Operative technique

Under local anesthesia, the endoscopic trans-canal (trans-perforation) myringoplasty was done using a tragal perichondrium graft in all cases.

Pre-operatively, we divided TM perforations into four quadrants according to the Saliba classification (small, moderate, and large perforation). A small tragal skin incision 2 mm was done below the dome of the tragus, and the tragal perichondrium graft was taken carefully for all cases; the edge of TM perforation was refreshed using the needle. The piece of gelfoam was inserted inside the middle ear to prevent medialization of the graft; there was no need for raising of tympanomeatal flap; the tragal perichondrial graft was placed on the undersurface of the TM through the perforation and adjusted in its place under the handle of the malleus (Fig. 3).

Fig. 3
figure3

Adjustment of the graft under handle of the malleus and remnant of TM

In group A after adjustment of the graft in its place, the PRF clot was put on the lateral surface of the graft and TM remnant; then, gelfoam was put into the external auditory canal (EAC) (Fig. 4).

Fig. 4
figure4

Putting of PRF clot over the graft after adjustment of the graft in its place under the handle of malleus

In group B, gelfoam was put on the lateral surface of the graft and TM remnant in EAC without PRF; then, gelfoam was put into the external auditory canal (EAC).

In both groups, an outer EAC pack was left.

All patients were instructed to avoid blowing their nose at 1 month postoperatively at least. Also, they were instructed to avoid wetting of the ear and to keep it dry.

There was no tympanomeatal flap elevation with no risk for granulation tissue formation; also, there was no post-aural incision and therefore no need for postoperative wound care with risk for neither inflammation nor keloid formation.

Postoperative evaluation

Postoperative evaluation of the graft was performed weekly at the first month and then once monthly until the 6th month. The clinical assessment postoperatively included the TM healing, the presence of ear discharge or any granulation tissues, development of complications, and subjective hearing improvement. The closure of TM perforation occurs at 3 weeks to 3 months postoperatively.

Postoperative hearing evaluation by PTA was done by the end of the 3rd and 6th months. We used the postoperative ABG as the parameter for the hearing evaluation. We also calculated the average PTA increase. Success as regard hearing was considered if there was an improvement in the ABG of 10 dB or more, 6 months postoperatively.

Results

Forty patients (18 males and 22 females) involved in this study had central TM perforations and were submitted to endoscopic trans-canal (trans-perforation) myringoplasty, under local anesthesia in all cases. Patients were divided into group A which included 20 patients who underwent endoscopic trans-canal myringoplasty using tragal perichondrium graft and autologous PRF and group B which included 20 patients who underwent endoscopic trans-canal myringoplasty using tragal perichondrium graft alone without the use of autologous PRF.

The mean age of the patients in group A was 33.15 ± 6.459 years and 29.90 ± 6.648 years in group B, with a statistically non-significant difference (P = 0.125) (Table 1).

Table 1 Comparison between the study groups regarding demographic data

The size of TM perforation in group A (with PRF) was small in 8 cases (40%), medium in 7 cases (35%), and large in 5 cases (25%) while the size of TM perforation in group B (without PRF) was small in 5 cases (25%), medium in 8 cases (40%), and large in 7 cases (35%) with a statistically non-significant difference (P = 0.579, Table 2).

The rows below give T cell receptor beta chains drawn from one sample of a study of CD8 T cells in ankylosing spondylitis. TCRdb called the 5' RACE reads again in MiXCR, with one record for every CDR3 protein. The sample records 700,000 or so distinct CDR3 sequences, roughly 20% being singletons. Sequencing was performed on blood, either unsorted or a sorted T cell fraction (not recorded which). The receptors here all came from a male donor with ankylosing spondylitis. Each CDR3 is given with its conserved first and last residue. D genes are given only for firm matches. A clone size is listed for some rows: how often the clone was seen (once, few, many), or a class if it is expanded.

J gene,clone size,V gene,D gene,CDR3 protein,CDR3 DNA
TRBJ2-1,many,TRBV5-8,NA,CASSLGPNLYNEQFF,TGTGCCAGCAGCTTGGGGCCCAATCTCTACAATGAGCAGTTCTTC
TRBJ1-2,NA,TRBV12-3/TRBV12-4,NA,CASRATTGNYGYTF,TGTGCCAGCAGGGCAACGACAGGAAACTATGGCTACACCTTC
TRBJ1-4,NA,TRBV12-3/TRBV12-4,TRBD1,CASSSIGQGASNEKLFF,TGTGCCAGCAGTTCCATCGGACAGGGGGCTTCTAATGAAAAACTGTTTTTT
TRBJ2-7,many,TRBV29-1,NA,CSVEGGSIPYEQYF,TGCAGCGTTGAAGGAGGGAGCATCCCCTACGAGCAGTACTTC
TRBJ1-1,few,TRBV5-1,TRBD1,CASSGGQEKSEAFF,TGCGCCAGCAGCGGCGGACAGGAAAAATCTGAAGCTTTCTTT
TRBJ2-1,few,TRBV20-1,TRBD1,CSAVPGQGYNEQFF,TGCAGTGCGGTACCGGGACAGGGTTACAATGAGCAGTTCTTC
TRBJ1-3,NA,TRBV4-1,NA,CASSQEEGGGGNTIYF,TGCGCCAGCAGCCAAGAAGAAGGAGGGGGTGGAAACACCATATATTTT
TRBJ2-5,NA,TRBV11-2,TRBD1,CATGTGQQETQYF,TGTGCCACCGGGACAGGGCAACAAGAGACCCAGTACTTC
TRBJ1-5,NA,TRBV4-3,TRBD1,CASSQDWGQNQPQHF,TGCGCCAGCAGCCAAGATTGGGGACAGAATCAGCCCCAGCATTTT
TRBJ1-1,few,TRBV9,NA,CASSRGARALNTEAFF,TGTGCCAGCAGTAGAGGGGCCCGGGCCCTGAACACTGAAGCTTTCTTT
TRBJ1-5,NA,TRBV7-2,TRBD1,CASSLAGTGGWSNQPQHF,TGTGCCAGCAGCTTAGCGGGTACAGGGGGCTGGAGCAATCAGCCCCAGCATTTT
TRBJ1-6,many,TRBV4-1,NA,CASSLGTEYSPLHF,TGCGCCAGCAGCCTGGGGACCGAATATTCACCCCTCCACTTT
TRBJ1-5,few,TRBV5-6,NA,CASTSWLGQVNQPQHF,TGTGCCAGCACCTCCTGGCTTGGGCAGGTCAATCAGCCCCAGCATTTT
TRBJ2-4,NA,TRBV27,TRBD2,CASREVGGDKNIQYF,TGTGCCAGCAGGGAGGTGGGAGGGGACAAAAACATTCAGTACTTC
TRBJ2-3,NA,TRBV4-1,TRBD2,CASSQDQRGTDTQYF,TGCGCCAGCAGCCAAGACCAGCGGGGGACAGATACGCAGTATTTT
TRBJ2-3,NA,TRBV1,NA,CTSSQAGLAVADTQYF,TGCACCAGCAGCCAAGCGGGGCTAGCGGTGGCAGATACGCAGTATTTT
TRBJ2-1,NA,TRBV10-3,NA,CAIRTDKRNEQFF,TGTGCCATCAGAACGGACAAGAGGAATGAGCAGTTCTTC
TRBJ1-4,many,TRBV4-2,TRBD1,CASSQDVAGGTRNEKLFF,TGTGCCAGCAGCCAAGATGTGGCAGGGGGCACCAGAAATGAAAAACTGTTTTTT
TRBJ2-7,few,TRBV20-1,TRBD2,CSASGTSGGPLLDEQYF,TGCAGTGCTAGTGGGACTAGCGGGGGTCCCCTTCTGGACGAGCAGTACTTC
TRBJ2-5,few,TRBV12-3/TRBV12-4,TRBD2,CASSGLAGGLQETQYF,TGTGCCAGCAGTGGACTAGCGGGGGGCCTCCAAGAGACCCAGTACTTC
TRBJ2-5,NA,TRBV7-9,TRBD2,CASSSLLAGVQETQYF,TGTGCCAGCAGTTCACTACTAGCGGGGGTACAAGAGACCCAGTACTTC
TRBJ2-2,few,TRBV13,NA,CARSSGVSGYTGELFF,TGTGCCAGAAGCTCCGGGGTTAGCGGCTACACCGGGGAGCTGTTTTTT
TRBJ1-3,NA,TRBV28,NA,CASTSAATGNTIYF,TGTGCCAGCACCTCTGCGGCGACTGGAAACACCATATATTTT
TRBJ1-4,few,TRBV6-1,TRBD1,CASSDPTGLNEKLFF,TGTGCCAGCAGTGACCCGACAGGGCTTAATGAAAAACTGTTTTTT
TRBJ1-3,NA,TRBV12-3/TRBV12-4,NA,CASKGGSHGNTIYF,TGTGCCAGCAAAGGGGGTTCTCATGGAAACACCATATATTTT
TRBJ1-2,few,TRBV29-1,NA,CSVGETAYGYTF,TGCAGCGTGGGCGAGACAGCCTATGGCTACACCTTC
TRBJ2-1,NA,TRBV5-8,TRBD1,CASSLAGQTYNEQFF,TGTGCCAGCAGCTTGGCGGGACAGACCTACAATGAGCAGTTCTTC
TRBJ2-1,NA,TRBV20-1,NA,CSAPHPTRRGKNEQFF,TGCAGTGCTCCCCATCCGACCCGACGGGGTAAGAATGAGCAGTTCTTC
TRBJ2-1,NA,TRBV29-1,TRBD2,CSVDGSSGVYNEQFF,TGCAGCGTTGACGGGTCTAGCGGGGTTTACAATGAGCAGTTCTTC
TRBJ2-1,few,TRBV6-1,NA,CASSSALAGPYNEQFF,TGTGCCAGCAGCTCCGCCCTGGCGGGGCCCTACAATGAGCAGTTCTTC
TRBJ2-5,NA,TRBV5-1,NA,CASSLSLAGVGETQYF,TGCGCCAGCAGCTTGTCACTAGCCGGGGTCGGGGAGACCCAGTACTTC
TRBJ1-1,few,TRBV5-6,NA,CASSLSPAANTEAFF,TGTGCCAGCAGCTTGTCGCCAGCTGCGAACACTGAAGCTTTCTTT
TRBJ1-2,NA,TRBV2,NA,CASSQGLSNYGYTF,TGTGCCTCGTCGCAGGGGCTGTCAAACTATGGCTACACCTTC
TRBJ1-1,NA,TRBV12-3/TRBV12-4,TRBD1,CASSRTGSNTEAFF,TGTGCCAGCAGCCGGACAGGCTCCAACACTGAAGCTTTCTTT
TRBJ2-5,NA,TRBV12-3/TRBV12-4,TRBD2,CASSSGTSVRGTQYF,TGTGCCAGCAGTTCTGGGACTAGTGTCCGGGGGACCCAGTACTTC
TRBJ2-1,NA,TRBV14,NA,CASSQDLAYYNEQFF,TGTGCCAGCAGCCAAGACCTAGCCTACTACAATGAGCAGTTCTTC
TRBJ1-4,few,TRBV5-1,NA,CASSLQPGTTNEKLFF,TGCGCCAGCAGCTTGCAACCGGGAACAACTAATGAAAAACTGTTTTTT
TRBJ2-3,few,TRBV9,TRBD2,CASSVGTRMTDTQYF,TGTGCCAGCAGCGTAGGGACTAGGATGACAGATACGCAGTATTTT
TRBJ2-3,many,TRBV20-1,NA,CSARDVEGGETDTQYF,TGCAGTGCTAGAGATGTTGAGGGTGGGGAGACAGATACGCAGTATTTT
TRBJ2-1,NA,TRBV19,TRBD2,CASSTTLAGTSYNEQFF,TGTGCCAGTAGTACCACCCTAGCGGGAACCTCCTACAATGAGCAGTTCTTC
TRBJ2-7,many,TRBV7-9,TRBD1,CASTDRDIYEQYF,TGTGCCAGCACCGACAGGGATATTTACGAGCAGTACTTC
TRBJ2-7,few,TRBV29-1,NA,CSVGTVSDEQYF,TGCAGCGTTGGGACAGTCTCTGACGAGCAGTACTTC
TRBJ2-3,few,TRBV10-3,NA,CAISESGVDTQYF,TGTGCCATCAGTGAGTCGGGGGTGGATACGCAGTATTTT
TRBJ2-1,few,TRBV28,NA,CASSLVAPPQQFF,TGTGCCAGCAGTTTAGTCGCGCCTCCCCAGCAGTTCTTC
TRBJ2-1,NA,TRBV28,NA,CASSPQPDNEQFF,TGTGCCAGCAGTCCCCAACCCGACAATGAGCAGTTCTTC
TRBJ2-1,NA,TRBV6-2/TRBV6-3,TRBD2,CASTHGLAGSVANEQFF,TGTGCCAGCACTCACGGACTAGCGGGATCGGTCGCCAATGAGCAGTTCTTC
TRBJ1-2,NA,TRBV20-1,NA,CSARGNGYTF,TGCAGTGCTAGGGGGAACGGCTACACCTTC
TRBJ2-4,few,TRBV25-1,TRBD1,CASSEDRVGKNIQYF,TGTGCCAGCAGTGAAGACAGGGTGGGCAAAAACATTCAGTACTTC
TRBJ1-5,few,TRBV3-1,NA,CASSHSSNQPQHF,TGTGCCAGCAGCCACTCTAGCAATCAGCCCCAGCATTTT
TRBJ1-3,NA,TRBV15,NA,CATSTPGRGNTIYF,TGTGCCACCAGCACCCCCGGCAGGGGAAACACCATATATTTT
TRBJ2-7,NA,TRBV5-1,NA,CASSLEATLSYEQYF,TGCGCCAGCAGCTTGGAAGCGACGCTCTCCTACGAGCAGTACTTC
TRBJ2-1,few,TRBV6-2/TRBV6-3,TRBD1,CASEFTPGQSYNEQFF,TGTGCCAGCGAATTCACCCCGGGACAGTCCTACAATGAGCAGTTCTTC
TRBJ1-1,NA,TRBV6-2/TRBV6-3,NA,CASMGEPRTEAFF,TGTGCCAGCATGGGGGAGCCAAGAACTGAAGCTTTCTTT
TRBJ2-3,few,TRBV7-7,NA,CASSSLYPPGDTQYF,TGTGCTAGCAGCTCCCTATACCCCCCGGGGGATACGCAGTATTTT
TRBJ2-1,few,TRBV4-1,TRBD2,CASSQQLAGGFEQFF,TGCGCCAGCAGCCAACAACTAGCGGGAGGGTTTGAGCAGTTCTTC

Table 2 Comparison between group A and group B regarding the size of perforation

The criteria of success are based on the complete closure of the TM. There was a statistically significant success rate achieved in patients of group A (with PRF) where 19 cases (95.0%) showed healed graft and one case (5%) showed a residual TM perforation, while in group B (without PRF), 14 cases (70%) showed healed graft and 6 cases (30.0%) showed residual TM perforation with statistically significant difference (P = 0.037, Table 3).

Table 3 Comparison between group A and group B regarding the healing of the graft

In group A, the unsuccessful case was a large size, and the cause of failure was on the second week postoperatively due to upper respiratory tract infection and severe irritative cough that led to dislodgment of the graft from its place and non-touching the edge of perforation, and lastly, on the fourth week, medialization of a part of the graft despite gelfoam inserted inside the middle ear and the healing occurred in a part of the perforation and failed in the other part, so the perforation was changed from large size to medium size but not closed.

In group B, the unsuccessful cases were 6 cases, two cases had medium-sized perforations, and four cases had large-sized perforations. The cause of failure in these six cases was in the second week postoperatively due to infection of the graft followed by otitis media and ear discharge not responding to medical treatment. In the third week, medialization of the graft occurred in all patients, so the healing occurred in a part of the perforation and failed in the other part. So the perforation was changed from large size to medium and small size but not closed.

As regards the postoperative hearing gain, it found the following.

The preoperative mean ± SD of air-bone gap (ABG) in group A was 28 ± 8.335 and 25.05 ± 6.143 in group B without significant difference (P = .210), while the postoperative mean ± SD of ABG was 12.22 ± 3.524 in group A and 12.31 ± 4.837 in group B without statistical significant difference between the 2 groups (P = 0.955). The mean ± SD hearing gain was 14.44 ± 4.501 in group A and was 11.69 ± 3.119 in group B (Table 4).

Table 4 Comparison between group A and group B regarding preoperative ABG, postoperative ABG, and A-B gain

There was no statistically significant difference between the two groups regarding the pre-operative and post-operative A-B gap and hearing gain. So, the hearing gain in graft-taken cases was not affected by PRF use as the hearing gain is related to closure of TM.